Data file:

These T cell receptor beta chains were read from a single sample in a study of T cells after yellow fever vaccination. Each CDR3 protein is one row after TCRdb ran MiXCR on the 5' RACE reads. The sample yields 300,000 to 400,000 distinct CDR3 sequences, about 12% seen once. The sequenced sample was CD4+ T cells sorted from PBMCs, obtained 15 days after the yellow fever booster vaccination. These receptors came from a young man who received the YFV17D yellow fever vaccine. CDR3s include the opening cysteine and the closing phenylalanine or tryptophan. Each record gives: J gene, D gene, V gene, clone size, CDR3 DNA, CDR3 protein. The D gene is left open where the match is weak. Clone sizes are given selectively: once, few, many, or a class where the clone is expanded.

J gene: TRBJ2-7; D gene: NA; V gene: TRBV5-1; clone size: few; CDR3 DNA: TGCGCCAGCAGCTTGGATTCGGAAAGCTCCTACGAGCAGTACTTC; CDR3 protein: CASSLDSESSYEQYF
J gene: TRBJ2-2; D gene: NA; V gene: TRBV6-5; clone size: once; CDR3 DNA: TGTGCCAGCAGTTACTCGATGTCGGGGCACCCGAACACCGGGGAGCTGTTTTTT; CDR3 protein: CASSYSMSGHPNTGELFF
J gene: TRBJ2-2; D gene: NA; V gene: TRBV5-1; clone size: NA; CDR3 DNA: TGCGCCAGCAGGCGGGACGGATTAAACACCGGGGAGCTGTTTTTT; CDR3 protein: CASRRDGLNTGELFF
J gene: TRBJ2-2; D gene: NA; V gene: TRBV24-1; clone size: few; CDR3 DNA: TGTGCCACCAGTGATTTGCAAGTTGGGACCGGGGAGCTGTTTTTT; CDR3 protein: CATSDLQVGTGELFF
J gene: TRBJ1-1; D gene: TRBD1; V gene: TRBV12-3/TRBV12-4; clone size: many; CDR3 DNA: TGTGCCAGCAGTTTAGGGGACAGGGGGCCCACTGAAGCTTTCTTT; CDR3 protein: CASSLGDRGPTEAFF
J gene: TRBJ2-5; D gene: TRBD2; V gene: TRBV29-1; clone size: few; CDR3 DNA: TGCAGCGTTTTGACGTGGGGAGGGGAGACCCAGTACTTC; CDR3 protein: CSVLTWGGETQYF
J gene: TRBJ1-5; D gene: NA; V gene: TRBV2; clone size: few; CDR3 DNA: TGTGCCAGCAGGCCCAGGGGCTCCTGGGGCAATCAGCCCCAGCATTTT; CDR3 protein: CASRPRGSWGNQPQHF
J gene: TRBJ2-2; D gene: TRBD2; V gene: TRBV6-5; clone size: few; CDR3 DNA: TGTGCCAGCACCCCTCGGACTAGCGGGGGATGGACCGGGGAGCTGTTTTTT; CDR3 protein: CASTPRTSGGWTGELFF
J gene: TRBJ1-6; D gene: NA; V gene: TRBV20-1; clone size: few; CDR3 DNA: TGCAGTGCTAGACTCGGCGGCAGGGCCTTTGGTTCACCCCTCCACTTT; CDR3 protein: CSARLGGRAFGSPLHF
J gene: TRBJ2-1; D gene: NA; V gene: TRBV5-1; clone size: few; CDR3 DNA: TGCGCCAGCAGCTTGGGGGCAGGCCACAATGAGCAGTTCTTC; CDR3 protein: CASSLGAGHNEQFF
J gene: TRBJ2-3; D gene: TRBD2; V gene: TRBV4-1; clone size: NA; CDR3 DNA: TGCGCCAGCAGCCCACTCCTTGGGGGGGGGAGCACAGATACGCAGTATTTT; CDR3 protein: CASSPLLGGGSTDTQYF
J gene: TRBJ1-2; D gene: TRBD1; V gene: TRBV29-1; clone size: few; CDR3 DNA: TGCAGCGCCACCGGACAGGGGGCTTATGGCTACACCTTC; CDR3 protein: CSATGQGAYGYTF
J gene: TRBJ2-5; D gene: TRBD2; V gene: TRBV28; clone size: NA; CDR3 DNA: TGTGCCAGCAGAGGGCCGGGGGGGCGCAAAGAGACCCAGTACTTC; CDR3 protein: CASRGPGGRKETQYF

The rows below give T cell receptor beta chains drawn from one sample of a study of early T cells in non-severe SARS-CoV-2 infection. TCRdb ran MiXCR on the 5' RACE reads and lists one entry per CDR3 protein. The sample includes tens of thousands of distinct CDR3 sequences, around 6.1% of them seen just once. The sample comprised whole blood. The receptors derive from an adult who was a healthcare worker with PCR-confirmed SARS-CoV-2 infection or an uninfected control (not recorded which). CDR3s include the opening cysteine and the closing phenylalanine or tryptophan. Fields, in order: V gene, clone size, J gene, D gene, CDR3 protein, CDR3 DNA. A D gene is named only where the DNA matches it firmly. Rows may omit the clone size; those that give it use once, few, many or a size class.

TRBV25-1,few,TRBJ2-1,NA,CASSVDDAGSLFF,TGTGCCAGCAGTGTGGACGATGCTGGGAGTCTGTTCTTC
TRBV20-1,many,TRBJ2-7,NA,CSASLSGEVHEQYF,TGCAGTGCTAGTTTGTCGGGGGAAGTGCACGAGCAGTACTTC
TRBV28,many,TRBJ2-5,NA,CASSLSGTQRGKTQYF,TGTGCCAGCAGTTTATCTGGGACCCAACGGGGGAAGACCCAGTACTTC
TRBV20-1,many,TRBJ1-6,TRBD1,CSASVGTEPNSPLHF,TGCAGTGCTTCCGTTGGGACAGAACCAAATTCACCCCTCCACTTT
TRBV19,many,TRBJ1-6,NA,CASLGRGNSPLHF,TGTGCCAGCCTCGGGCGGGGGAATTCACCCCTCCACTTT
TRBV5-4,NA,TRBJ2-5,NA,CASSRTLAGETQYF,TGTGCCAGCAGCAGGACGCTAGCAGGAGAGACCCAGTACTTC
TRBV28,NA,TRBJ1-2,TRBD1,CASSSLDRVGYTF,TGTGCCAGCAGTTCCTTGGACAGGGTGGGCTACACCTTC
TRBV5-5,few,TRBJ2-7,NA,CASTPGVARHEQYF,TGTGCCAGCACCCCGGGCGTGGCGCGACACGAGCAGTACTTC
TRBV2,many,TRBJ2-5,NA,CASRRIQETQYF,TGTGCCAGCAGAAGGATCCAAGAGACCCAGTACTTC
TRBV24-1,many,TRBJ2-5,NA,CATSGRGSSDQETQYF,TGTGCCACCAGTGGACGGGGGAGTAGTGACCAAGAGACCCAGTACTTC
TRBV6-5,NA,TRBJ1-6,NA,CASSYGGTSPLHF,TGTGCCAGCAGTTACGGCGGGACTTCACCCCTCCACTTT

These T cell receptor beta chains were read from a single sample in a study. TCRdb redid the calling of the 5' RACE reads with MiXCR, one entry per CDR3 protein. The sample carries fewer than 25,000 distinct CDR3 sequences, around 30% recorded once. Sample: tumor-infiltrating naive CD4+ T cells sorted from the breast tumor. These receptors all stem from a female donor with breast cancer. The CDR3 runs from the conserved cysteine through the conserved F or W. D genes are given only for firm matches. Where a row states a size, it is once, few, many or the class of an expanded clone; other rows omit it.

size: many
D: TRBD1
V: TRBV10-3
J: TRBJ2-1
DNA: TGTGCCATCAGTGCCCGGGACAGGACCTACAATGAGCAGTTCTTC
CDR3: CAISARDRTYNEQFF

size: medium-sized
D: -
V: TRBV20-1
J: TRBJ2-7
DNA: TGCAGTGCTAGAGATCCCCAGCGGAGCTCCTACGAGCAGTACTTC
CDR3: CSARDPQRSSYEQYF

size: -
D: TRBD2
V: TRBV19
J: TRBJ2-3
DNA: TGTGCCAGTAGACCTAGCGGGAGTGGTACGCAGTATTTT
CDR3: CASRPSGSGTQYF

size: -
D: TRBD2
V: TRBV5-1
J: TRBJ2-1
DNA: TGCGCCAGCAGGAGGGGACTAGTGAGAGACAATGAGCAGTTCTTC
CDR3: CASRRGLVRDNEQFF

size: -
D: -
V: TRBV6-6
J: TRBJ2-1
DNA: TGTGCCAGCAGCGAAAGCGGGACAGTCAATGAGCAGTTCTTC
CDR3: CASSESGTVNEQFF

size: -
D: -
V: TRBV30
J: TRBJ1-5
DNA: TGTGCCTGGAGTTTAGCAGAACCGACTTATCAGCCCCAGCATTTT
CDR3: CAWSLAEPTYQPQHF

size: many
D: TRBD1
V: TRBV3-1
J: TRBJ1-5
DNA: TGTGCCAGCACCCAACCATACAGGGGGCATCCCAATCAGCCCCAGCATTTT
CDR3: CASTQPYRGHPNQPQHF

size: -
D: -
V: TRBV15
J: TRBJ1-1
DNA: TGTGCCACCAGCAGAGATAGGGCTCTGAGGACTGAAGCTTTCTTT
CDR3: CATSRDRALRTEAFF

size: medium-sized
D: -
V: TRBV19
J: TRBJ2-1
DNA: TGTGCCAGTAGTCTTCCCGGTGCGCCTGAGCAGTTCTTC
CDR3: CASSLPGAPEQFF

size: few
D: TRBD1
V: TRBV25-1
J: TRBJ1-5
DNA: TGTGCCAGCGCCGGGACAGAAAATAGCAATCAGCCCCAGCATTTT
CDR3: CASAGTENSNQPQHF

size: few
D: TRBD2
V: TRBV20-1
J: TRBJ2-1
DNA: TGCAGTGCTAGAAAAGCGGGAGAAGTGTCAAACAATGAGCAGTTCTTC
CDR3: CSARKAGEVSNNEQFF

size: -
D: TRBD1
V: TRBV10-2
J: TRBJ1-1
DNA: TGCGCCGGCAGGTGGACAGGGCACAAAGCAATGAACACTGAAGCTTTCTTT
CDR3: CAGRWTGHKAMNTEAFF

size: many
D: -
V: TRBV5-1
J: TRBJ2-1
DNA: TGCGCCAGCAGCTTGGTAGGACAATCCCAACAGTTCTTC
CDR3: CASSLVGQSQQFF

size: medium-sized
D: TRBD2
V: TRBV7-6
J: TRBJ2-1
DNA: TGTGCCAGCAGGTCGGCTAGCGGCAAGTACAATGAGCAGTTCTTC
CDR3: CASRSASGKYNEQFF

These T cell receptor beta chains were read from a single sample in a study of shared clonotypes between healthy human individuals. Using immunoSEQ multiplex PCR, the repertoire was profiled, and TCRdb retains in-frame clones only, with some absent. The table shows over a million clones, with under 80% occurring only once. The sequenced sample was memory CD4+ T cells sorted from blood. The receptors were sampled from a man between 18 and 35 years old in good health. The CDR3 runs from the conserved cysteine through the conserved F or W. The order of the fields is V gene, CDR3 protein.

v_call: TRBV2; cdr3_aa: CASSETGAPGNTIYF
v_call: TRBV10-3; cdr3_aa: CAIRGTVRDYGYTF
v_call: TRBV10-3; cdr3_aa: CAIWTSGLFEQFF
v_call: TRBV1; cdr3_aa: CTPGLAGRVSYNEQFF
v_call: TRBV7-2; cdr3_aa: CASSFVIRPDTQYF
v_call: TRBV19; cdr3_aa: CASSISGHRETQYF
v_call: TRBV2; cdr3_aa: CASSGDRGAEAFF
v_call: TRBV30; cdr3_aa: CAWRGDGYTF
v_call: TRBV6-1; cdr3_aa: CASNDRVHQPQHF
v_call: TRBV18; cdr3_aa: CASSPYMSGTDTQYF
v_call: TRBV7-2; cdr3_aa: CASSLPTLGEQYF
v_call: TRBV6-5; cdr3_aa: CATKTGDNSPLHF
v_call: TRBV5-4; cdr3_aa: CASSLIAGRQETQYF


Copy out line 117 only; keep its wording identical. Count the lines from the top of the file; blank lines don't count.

v_call: TRBV7-2; cdr3_aa: CASSFVIRPDTQYF